Where the Money Is

Review Date:
Director: Marek Kanievska
Writer: E. Max Fry, Topper Lilien, Carroll Cartwright
Producers: Ridley Scott, C. Dorr, C. Weinstock, C. Zarpas
Paul Newman as Henry Manning
Linda Fiorentino as Carol
Dermot Mulroney as Wayne
A lifelong bank-robber fakes his own stroke in jail so that he could be sent to a temporary nursing home, from where he intends to find an easier route to the outside world. Unfortunately for him, his nurse is on to his game and ultimately ends up trying to convince him to work with her on one more bank job.
As I left the theater, I was still a little confused as to what kind of film they were going for with this one. If it was meant as a crime caper, it failed because there really wasn’t much tension, suspense or action. If it was meant as a romance or drama, it failed to a certain extent, because there was actually very little chemistry between husband and wife, even though Newman did manage to shine all on his own. His back-and-forths with Fiorentino were definitely the highlight of the film. And lastly, if this film was meant as a comedy, it didn’t fully achieve its full potential either, with only a handful of guffaws sprinkled lightly across its quick 90-minute canvas. Of course, it really shouldn’t matter whether or not one could qualify this film in any specific category, as long as the film can be entertaining as a whole. Unfortunately for this movie, it rarely peaked any level of interest on my part, especially after its extremely slow start and eventual predictable story line.

Of course, I still recommend seeing it (although I would suggest waiting for video), only because of the understated performance by Newman, who doesn’t achieve the emotional vibe that he was able to contribute to NOBODY’S FOOL, but definitely tweaked enough of my interest, to sit through the film’s unoriginal plotline. Points also go out to Fiorentino, who had up until recently been relegated to roles featuring her gruffy voice and fine legs (this film also focuses on her booty), scoring with a solid performance of a down-and-out small town nurse looking for a way out of her hum-drum life. Her sexual appeal also decided to make a palpable appearance in this film, with a touch of THE LAST SEDUCTION still shining through. As a whole, the film doesn’t suck by any means, nor does it bring anything exciting to the table. It’s a very generic tale of an old-time crook looking for a new score, and a new crook looking for some old-time help. Some charm, some laughs, zero tension, solid performances by Newman and Fiorentino, wrapped in a so-so story. Sound interesting to you? Well, maybe you should just see it to pay tribute to one of America’s favorite actors. And no…I’m not talking about Dermot Mulroney! 🙂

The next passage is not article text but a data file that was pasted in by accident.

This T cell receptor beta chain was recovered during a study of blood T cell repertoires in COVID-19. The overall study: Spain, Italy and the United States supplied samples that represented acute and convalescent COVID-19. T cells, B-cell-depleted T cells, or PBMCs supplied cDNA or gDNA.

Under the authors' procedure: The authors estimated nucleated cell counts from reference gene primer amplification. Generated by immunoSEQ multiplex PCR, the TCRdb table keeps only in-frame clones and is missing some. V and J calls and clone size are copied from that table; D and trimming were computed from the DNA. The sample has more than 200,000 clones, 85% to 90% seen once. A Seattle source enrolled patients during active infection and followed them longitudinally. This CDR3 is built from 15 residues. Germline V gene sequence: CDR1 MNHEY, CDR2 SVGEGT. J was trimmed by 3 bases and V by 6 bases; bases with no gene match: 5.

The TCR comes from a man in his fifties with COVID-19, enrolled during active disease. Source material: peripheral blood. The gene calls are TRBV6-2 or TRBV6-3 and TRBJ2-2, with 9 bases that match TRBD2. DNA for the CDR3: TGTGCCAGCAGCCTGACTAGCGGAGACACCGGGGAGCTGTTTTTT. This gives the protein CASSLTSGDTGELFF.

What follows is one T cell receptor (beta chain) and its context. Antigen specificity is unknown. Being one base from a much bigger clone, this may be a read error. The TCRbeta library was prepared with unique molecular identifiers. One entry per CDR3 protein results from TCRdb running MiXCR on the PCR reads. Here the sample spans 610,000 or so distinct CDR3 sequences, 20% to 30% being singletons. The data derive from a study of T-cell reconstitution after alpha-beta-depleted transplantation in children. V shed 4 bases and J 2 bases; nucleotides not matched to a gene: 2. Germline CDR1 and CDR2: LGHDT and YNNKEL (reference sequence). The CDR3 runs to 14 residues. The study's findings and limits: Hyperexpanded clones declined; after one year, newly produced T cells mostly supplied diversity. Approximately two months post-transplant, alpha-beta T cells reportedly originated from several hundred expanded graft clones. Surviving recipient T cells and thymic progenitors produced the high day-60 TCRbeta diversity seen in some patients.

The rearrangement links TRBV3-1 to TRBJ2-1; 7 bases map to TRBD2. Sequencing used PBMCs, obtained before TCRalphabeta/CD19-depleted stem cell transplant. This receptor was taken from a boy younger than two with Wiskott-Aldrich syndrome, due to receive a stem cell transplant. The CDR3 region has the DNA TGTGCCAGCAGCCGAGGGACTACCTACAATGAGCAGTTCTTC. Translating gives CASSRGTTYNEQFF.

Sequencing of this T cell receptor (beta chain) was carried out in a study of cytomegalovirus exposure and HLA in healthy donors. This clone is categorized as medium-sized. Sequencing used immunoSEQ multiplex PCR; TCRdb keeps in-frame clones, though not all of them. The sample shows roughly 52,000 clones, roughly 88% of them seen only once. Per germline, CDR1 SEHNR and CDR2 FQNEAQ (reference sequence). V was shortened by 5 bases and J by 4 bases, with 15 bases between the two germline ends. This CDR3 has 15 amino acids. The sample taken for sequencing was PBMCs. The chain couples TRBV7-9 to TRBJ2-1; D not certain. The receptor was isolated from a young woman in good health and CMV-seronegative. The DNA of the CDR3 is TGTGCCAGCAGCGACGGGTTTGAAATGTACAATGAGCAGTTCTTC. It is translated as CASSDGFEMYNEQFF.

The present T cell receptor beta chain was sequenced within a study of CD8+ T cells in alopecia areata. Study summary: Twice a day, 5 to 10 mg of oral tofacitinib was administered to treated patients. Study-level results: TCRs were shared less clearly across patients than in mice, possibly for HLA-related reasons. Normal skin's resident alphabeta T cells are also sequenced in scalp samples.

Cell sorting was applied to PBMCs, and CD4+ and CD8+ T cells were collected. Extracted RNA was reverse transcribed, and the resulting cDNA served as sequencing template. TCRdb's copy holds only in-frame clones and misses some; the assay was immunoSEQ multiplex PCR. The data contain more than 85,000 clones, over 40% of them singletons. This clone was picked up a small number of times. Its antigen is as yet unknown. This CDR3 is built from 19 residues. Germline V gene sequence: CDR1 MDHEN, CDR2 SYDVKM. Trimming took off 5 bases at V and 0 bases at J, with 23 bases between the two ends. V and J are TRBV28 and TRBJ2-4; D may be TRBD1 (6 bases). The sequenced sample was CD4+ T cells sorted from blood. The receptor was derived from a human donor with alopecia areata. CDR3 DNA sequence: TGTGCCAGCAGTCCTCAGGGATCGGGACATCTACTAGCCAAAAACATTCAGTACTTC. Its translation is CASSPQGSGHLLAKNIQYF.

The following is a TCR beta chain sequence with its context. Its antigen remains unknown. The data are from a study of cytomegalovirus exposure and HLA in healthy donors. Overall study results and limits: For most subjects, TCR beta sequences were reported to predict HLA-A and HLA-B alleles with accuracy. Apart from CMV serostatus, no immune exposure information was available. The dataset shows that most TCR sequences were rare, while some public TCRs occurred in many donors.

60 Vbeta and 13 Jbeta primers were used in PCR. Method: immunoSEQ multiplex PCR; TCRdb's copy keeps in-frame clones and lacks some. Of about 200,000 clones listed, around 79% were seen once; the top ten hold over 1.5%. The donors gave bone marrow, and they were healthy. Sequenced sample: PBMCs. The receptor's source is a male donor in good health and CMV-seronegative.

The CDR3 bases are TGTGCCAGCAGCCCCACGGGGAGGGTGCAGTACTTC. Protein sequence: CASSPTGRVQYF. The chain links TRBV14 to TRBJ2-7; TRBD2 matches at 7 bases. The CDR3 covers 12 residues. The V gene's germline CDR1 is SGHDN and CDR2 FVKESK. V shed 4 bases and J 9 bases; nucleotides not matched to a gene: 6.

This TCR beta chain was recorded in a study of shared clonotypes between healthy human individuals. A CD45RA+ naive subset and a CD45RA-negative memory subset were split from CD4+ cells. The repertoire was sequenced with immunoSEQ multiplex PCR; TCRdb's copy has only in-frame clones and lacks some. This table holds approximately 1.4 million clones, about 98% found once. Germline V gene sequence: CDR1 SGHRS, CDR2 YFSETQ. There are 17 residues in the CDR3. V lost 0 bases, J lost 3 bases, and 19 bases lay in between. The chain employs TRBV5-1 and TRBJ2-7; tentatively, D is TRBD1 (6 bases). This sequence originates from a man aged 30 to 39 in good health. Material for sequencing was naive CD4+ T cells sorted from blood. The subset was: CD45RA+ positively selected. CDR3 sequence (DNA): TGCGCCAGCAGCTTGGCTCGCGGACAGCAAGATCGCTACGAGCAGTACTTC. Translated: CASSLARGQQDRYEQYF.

(c) 2021 Berge Garabedian

Where The Money Is



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